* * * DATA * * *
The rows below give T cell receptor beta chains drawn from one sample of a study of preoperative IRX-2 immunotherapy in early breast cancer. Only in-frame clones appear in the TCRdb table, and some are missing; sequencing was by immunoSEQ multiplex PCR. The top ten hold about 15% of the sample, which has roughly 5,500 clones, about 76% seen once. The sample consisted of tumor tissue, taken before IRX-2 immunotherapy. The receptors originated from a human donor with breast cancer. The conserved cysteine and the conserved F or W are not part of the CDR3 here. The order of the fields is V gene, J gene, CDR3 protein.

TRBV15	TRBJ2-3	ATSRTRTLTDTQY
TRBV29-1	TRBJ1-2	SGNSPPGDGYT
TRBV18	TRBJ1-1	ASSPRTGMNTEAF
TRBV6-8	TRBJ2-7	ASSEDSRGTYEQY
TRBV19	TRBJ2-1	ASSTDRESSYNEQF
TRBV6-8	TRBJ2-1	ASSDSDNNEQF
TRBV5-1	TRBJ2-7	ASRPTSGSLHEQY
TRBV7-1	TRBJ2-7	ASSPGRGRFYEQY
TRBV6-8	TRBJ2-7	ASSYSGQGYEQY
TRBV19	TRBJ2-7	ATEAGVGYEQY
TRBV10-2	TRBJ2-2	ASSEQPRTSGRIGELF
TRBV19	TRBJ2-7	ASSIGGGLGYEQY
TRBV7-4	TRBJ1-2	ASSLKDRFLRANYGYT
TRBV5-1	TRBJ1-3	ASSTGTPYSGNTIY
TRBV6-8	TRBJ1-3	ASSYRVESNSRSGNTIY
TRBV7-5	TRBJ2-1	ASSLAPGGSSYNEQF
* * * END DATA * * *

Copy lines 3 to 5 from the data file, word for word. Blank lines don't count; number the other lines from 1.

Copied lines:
TRBV29-1	TRBJ1-2	SGNSPPGDGYT
TRBV18	TRBJ1-1	ASSPRTGMNTEAF
TRBV6-8	TRBJ2-7	ASSEDSRGTYEQY